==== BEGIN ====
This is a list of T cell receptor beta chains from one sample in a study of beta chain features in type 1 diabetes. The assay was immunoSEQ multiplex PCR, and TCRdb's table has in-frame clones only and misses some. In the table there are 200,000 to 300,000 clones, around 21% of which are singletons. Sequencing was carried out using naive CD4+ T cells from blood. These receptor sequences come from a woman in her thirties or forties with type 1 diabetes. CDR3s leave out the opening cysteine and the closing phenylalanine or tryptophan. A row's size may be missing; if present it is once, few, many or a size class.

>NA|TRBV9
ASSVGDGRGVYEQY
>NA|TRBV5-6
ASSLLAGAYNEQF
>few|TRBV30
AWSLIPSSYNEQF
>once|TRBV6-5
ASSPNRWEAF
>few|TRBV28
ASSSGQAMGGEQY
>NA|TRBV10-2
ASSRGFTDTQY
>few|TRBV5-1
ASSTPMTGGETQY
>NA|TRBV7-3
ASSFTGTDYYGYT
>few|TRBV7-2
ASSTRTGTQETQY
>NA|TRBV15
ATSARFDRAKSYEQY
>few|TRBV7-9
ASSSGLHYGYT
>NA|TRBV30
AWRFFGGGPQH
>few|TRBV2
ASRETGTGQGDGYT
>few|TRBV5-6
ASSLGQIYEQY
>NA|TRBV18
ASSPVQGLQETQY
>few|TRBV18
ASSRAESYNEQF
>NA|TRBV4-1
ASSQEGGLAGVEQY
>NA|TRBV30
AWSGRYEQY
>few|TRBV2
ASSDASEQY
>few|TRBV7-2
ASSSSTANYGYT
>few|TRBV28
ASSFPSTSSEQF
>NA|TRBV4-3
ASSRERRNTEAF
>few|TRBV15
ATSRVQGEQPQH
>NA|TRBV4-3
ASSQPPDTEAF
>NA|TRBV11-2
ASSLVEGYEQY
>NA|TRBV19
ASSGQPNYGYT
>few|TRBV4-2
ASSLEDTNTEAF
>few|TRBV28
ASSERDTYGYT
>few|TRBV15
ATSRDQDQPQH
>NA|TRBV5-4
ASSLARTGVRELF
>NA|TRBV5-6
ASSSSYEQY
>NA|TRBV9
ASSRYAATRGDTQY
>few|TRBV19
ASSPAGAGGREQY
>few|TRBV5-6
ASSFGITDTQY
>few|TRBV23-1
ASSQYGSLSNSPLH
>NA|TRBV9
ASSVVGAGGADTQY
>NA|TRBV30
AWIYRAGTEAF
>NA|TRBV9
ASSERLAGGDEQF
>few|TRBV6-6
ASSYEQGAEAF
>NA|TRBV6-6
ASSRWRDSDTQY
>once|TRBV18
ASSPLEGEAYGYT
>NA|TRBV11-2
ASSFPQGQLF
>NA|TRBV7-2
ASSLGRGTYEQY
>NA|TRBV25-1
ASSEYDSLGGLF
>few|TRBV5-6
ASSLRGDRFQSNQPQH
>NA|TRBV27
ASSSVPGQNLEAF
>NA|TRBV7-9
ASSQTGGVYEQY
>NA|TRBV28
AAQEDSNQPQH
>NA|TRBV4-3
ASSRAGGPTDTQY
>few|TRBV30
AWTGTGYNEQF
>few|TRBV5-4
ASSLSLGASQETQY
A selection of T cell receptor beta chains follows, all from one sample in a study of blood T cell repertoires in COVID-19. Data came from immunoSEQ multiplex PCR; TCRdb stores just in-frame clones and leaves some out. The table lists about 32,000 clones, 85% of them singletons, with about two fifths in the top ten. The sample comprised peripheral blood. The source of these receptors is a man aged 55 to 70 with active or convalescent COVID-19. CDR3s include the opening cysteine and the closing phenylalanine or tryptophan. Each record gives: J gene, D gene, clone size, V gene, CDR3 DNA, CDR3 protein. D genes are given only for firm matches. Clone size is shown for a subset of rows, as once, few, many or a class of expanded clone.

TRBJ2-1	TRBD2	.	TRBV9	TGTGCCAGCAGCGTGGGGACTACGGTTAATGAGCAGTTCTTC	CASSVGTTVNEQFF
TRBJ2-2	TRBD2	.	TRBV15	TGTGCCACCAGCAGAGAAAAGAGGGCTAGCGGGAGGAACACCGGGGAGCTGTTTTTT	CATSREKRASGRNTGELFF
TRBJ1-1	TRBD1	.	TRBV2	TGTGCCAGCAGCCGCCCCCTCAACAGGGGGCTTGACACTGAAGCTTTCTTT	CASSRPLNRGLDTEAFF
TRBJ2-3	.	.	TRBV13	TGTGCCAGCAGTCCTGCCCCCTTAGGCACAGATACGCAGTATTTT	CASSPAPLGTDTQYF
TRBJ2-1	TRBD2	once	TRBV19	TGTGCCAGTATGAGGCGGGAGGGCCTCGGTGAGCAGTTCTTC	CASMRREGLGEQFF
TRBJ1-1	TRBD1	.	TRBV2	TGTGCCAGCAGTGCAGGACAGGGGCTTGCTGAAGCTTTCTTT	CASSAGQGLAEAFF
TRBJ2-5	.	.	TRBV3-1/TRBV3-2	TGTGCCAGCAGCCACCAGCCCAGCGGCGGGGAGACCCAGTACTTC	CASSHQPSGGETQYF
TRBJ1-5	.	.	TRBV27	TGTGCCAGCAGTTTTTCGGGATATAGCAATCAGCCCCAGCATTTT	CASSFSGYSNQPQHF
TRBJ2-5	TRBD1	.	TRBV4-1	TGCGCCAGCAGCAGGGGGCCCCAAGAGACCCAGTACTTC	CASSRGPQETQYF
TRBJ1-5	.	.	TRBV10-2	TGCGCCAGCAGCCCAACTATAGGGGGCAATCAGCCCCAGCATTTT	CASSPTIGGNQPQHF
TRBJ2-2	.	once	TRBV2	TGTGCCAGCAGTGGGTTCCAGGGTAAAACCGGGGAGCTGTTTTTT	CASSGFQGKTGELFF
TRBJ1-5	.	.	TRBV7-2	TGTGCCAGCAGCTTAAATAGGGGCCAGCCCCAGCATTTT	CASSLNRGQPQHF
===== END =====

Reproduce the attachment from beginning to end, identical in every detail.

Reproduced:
This is a list of T cell receptor beta chains from one sample in a study of beta chain features in type 1 diabetes. The assay was immunoSEQ multiplex PCR, and TCRdb's table has in-frame clones only and misses some. In the table there are 200,000 to 300,000 clones, around 21% of which are singletons. Sequencing was carried out using naive CD4+ T cells from blood. These receptor sequences come from a woman in her thirties or forties with type 1 diabetes. CDR3s leave out the opening cysteine and the closing phenylalanine or tryptophan. A row's size may be missing; if present it is once, few, many or a size class.

>NA|TRBV9
ASSVGDGRGVYEQY
>NA|TRBV5-6
ASSLLAGAYNEQF
>few|TRBV30
AWSLIPSSYNEQF
>once|TRBV6-5
ASSPNRWEAF
>few|TRBV28
ASSSGQAMGGEQY
>NA|TRBV10-2
ASSRGFTDTQY
>few|TRBV5-1
ASSTPMTGGETQY
>NA|TRBV7-3
ASSFTGTDYYGYT
>few|TRBV7-2
ASSTRTGTQETQY
>NA|TRBV15
ATSARFDRAKSYEQY
>few|TRBV7-9
ASSSGLHYGYT
>NA|TRBV30
AWRFFGGGPQH
>few|TRBV2
ASRETGTGQGDGYT
>few|TRBV5-6
ASSLGQIYEQY
>NA|TRBV18
ASSPVQGLQETQY
>few|TRBV18
ASSRAESYNEQF
>NA|TRBV4-1
ASSQEGGLAGVEQY
>NA|TRBV30
AWSGRYEQY
>few|TRBV2
ASSDASEQY
>few|TRBV7-2
ASSSSTANYGYT
>few|TRBV28
ASSFPSTSSEQF
>NA|TRBV4-3
ASSRERRNTEAF
>few|TRBV15
ATSRVQGEQPQH
>NA|TRBV4-3
ASSQPPDTEAF
>NA|TRBV11-2
ASSLVEGYEQY
>NA|TRBV19
ASSGQPNYGYT
>few|TRBV4-2
ASSLEDTNTEAF
>few|TRBV28
ASSERDTYGYT
>few|TRBV15
ATSRDQDQPQH
>NA|TRBV5-4
ASSLARTGVRELF
>NA|TRBV5-6
ASSSSYEQY
>NA|TRBV9
ASSRYAATRGDTQY
>few|TRBV19
ASSPAGAGGREQY
>few|TRBV5-6
ASSFGITDTQY
>few|TRBV23-1
ASSQYGSLSNSPLH
>NA|TRBV9
ASSVVGAGGADTQY
>NA|TRBV30
AWIYRAGTEAF
>NA|TRBV9
ASSERLAGGDEQF
>few|TRBV6-6
ASSYEQGAEAF
>NA|TRBV6-6
ASSRWRDSDTQY
>once|TRBV18
ASSPLEGEAYGYT
>NA|TRBV11-2
ASSFPQGQLF
>NA|TRBV7-2
ASSLGRGTYEQY
>NA|TRBV25-1
ASSEYDSLGGLF
>few|TRBV5-6
ASSLRGDRFQSNQPQH
>NA|TRBV27
ASSSVPGQNLEAF
>NA|TRBV7-9
ASSQTGGVYEQY
>NA|TRBV28
AAQEDSNQPQH
>NA|TRBV4-3
ASSRAGGPTDTQY
>few|TRBV30
AWTGTGYNEQF
>few|TRBV5-4
ASSLSLGASQETQY
A selection of T cell receptor beta chains follows, all from one sample in a study of blood T cell repertoires in COVID-19. Data came from immunoSEQ multiplex PCR; TCRdb stores just in-frame clones and leaves some out. The table lists about 32,000 clones, 85% of them singletons, with about two fifths in the top ten. The sample comprised peripheral blood. The source of these receptors is a man aged 55 to 70 with active or convalescent COVID-19. CDR3s include the opening cysteine and the closing phenylalanine or tryptophan. Each record gives: J gene, D gene, clone size, V gene, CDR3 DNA, CDR3 protein. D genes are given only for firm matches. Clone size is shown for a subset of rows, as once, few, many or a class of expanded clone.

TRBJ2-1	TRBD2	.	TRBV9	TGTGCCAGCAGCGTGGGGACTACGGTTAATGAGCAGTTCTTC	CASSVGTTVNEQFF
TRBJ2-2	TRBD2	.	TRBV15	TGTGCCACCAGCAGAGAAAAGAGGGCTAGCGGGAGGAACACCGGGGAGCTGTTTTTT	CATSREKRASGRNTGELFF
TRBJ1-1	TRBD1	.	TRBV2	TGTGCCAGCAGCCGCCCCCTCAACAGGGGGCTTGACACTGAAGCTTTCTTT	CASSRPLNRGLDTEAFF
TRBJ2-3	.	.	TRBV13	TGTGCCAGCAGTCCTGCCCCCTTAGGCACAGATACGCAGTATTTT	CASSPAPLGTDTQYF
TRBJ2-1	TRBD2	once	TRBV19	TGTGCCAGTATGAGGCGGGAGGGCCTCGGTGAGCAGTTCTTC	CASMRREGLGEQFF
TRBJ1-1	TRBD1	.	TRBV2	TGTGCCAGCAGTGCAGGACAGGGGCTTGCTGAAGCTTTCTTT	CASSAGQGLAEAFF
TRBJ2-5	.	.	TRBV3-1/TRBV3-2	TGTGCCAGCAGCCACCAGCCCAGCGGCGGGGAGACCCAGTACTTC	CASSHQPSGGETQYF
TRBJ1-5	.	.	TRBV27	TGTGCCAGCAGTTTTTCGGGATATAGCAATCAGCCCCAGCATTTT	CASSFSGYSNQPQHF
TRBJ2-5	TRBD1	.	TRBV4-1	TGCGCCAGCAGCAGGGGGCCCCAAGAGACCCAGTACTTC	CASSRGPQETQYF
TRBJ1-5	.	.	TRBV10-2	TGCGCCAGCAGCCCAACTATAGGGGGCAATCAGCCCCAGCATTTT	CASSPTIGGNQPQHF
TRBJ2-2	.	once	TRBV2	TGTGCCAGCAGTGGGTTCCAGGGTAAAACCGGGGAGCTGTTTTTT	CASSGFQGKTGELFF
TRBJ1-5	.	.	TRBV7-2	TGTGCCAGCAGCTTAAATAGGGGCCAGCCCCAGCATTTT	CASSLNRGQPQHF